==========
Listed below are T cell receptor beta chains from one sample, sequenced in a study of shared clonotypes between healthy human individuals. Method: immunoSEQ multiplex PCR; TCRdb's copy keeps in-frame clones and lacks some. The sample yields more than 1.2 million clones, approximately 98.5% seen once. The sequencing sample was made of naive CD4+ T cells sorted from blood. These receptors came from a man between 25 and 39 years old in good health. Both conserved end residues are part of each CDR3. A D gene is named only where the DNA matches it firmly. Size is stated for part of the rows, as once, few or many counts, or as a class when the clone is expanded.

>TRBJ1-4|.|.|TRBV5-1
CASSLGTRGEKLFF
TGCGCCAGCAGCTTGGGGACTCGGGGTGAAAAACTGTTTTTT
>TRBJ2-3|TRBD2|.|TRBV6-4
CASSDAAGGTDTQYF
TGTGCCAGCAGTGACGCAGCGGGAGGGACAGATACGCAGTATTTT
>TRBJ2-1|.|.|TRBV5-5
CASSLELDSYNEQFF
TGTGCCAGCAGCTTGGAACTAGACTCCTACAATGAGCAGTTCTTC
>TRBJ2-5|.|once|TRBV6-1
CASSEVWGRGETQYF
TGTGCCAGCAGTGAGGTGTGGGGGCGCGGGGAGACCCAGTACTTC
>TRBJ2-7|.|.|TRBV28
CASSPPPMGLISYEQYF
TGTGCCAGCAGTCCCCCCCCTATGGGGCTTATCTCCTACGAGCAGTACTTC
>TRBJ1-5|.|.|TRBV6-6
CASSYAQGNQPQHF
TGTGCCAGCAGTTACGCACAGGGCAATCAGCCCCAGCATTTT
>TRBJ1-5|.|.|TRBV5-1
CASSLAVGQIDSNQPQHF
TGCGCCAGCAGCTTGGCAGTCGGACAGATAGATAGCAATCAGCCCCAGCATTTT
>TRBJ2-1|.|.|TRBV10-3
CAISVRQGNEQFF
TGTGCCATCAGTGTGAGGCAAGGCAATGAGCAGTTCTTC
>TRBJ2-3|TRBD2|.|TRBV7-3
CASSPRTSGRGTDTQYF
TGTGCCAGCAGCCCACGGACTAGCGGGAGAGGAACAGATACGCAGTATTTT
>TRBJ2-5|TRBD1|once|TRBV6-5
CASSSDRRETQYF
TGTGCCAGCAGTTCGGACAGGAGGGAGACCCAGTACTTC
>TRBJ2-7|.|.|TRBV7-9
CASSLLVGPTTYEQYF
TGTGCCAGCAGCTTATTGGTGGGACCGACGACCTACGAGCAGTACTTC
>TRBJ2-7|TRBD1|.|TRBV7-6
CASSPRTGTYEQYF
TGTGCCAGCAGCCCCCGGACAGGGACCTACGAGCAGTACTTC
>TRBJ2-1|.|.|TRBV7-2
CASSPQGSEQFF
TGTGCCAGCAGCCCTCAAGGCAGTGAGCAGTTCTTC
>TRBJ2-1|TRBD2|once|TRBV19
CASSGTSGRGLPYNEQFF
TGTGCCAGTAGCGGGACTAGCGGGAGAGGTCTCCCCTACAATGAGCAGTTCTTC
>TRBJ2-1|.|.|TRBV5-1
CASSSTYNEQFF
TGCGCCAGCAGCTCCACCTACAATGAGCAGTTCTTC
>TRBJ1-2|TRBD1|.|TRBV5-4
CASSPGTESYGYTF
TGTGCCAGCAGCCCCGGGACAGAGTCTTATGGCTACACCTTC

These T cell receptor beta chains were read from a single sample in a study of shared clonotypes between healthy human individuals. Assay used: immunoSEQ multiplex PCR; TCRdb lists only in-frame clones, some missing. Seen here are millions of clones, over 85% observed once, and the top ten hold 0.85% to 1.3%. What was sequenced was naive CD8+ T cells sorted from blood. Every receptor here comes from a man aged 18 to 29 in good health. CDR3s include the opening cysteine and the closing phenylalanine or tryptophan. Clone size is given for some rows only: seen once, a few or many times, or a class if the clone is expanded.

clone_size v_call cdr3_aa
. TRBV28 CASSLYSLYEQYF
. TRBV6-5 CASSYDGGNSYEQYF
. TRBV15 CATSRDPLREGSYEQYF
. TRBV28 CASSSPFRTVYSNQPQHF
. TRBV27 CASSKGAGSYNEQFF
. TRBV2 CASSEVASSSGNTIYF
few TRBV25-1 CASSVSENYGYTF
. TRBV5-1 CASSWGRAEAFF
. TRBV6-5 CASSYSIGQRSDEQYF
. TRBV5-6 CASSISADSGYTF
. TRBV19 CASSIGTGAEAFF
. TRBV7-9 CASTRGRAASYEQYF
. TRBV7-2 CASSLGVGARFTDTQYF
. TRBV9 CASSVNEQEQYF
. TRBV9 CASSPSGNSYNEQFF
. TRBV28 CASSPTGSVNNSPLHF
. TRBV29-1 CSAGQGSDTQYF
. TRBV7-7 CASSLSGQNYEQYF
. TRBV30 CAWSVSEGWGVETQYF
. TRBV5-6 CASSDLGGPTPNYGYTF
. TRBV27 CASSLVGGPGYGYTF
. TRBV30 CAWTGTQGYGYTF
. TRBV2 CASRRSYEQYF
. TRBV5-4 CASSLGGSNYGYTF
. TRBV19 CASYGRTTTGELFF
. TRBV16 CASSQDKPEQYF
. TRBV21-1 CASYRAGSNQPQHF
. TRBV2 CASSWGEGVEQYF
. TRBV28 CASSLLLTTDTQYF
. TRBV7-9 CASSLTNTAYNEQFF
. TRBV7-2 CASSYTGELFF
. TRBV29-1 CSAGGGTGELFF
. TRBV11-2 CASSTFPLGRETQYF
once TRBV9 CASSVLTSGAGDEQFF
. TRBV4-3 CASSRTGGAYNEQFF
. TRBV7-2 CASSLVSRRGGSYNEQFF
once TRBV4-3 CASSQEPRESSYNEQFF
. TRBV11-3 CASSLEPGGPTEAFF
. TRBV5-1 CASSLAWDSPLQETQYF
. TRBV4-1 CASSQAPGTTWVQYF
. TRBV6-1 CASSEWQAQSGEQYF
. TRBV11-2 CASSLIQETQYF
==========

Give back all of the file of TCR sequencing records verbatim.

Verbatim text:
Listed below are T cell receptor beta chains from one sample, sequenced in a study of shared clonotypes between healthy human individuals. Method: immunoSEQ multiplex PCR; TCRdb's copy keeps in-frame clones and lacks some. The sample yields more than 1.2 million clones, approximately 98.5% seen once. The sequencing sample was made of naive CD4+ T cells sorted from blood. These receptors came from a man between 25 and 39 years old in good health. Both conserved end residues are part of each CDR3. A D gene is named only where the DNA matches it firmly. Size is stated for part of the rows, as once, few or many counts, or as a class when the clone is expanded.

>TRBJ1-4|.|.|TRBV5-1
CASSLGTRGEKLFF
TGCGCCAGCAGCTTGGGGACTCGGGGTGAAAAACTGTTTTTT
>TRBJ2-3|TRBD2|.|TRBV6-4
CASSDAAGGTDTQYF
TGTGCCAGCAGTGACGCAGCGGGAGGGACAGATACGCAGTATTTT
>TRBJ2-1|.|.|TRBV5-5
CASSLELDSYNEQFF
TGTGCCAGCAGCTTGGAACTAGACTCCTACAATGAGCAGTTCTTC
>TRBJ2-5|.|once|TRBV6-1
CASSEVWGRGETQYF
TGTGCCAGCAGTGAGGTGTGGGGGCGCGGGGAGACCCAGTACTTC
>TRBJ2-7|.|.|TRBV28
CASSPPPMGLISYEQYF
TGTGCCAGCAGTCCCCCCCCTATGGGGCTTATCTCCTACGAGCAGTACTTC
>TRBJ1-5|.|.|TRBV6-6
CASSYAQGNQPQHF
TGTGCCAGCAGTTACGCACAGGGCAATCAGCCCCAGCATTTT
>TRBJ1-5|.|.|TRBV5-1
CASSLAVGQIDSNQPQHF
TGCGCCAGCAGCTTGGCAGTCGGACAGATAGATAGCAATCAGCCCCAGCATTTT
>TRBJ2-1|.|.|TRBV10-3
CAISVRQGNEQFF
TGTGCCATCAGTGTGAGGCAAGGCAATGAGCAGTTCTTC
>TRBJ2-3|TRBD2|.|TRBV7-3
CASSPRTSGRGTDTQYF
TGTGCCAGCAGCCCACGGACTAGCGGGAGAGGAACAGATACGCAGTATTTT
>TRBJ2-5|TRBD1|once|TRBV6-5
CASSSDRRETQYF
TGTGCCAGCAGTTCGGACAGGAGGGAGACCCAGTACTTC
>TRBJ2-7|.|.|TRBV7-9
CASSLLVGPTTYEQYF
TGTGCCAGCAGCTTATTGGTGGGACCGACGACCTACGAGCAGTACTTC
>TRBJ2-7|TRBD1|.|TRBV7-6
CASSPRTGTYEQYF
TGTGCCAGCAGCCCCCGGACAGGGACCTACGAGCAGTACTTC
>TRBJ2-1|.|.|TRBV7-2
CASSPQGSEQFF
TGTGCCAGCAGCCCTCAAGGCAGTGAGCAGTTCTTC
>TRBJ2-1|TRBD2|once|TRBV19
CASSGTSGRGLPYNEQFF
TGTGCCAGTAGCGGGACTAGCGGGAGAGGTCTCCCCTACAATGAGCAGTTCTTC
>TRBJ2-1|.|.|TRBV5-1
CASSSTYNEQFF
TGCGCCAGCAGCTCCACCTACAATGAGCAGTTCTTC
>TRBJ1-2|TRBD1|.|TRBV5-4
CASSPGTESYGYTF
TGTGCCAGCAGCCCCGGGACAGAGTCTTATGGCTACACCTTC

These T cell receptor beta chains were read from a single sample in a study of shared clonotypes between healthy human individuals. Assay used: immunoSEQ multiplex PCR; TCRdb lists only in-frame clones, some missing. Seen here are millions of clones, over 85% observed once, and the top ten hold 0.85% to 1.3%. What was sequenced was naive CD8+ T cells sorted from blood. Every receptor here comes from a man aged 18 to 29 in good health. CDR3s include the opening cysteine and the closing phenylalanine or tryptophan. Clone size is given for some rows only: seen once, a few or many times, or a class if the clone is expanded.

clone_size v_call cdr3_aa
. TRBV28 CASSLYSLYEQYF
. TRBV6-5 CASSYDGGNSYEQYF
. TRBV15 CATSRDPLREGSYEQYF
. TRBV28 CASSSPFRTVYSNQPQHF
. TRBV27 CASSKGAGSYNEQFF
. TRBV2 CASSEVASSSGNTIYF
few TRBV25-1 CASSVSENYGYTF
. TRBV5-1 CASSWGRAEAFF
. TRBV6-5 CASSYSIGQRSDEQYF
. TRBV5-6 CASSISADSGYTF
. TRBV19 CASSIGTGAEAFF
. TRBV7-9 CASTRGRAASYEQYF
. TRBV7-2 CASSLGVGARFTDTQYF
. TRBV9 CASSVNEQEQYF
. TRBV9 CASSPSGNSYNEQFF
. TRBV28 CASSPTGSVNNSPLHF
. TRBV29-1 CSAGQGSDTQYF
. TRBV7-7 CASSLSGQNYEQYF
. TRBV30 CAWSVSEGWGVETQYF
. TRBV5-6 CASSDLGGPTPNYGYTF
. TRBV27 CASSLVGGPGYGYTF
. TRBV30 CAWTGTQGYGYTF
. TRBV2 CASRRSYEQYF
. TRBV5-4 CASSLGGSNYGYTF
. TRBV19 CASYGRTTTGELFF
. TRBV16 CASSQDKPEQYF
. TRBV21-1 CASYRAGSNQPQHF
. TRBV2 CASSWGEGVEQYF
. TRBV28 CASSLLLTTDTQYF
. TRBV7-9 CASSLTNTAYNEQFF
. TRBV7-2 CASSYTGELFF
. TRBV29-1 CSAGGGTGELFF
. TRBV11-2 CASSTFPLGRETQYF
once TRBV9 CASSVLTSGAGDEQFF
. TRBV4-3 CASSRTGGAYNEQFF
. TRBV7-2 CASSLVSRRGGSYNEQFF
once TRBV4-3 CASSQEPRESSYNEQFF
. TRBV11-3 CASSLEPGGPTEAFF
. TRBV5-1 CASSLAWDSPLQETQYF
. TRBV4-1 CASSQAPGTTWVQYF
. TRBV6-1 CASSEWQAQSGEQYF
. TRBV11-2 CASSLIQETQYF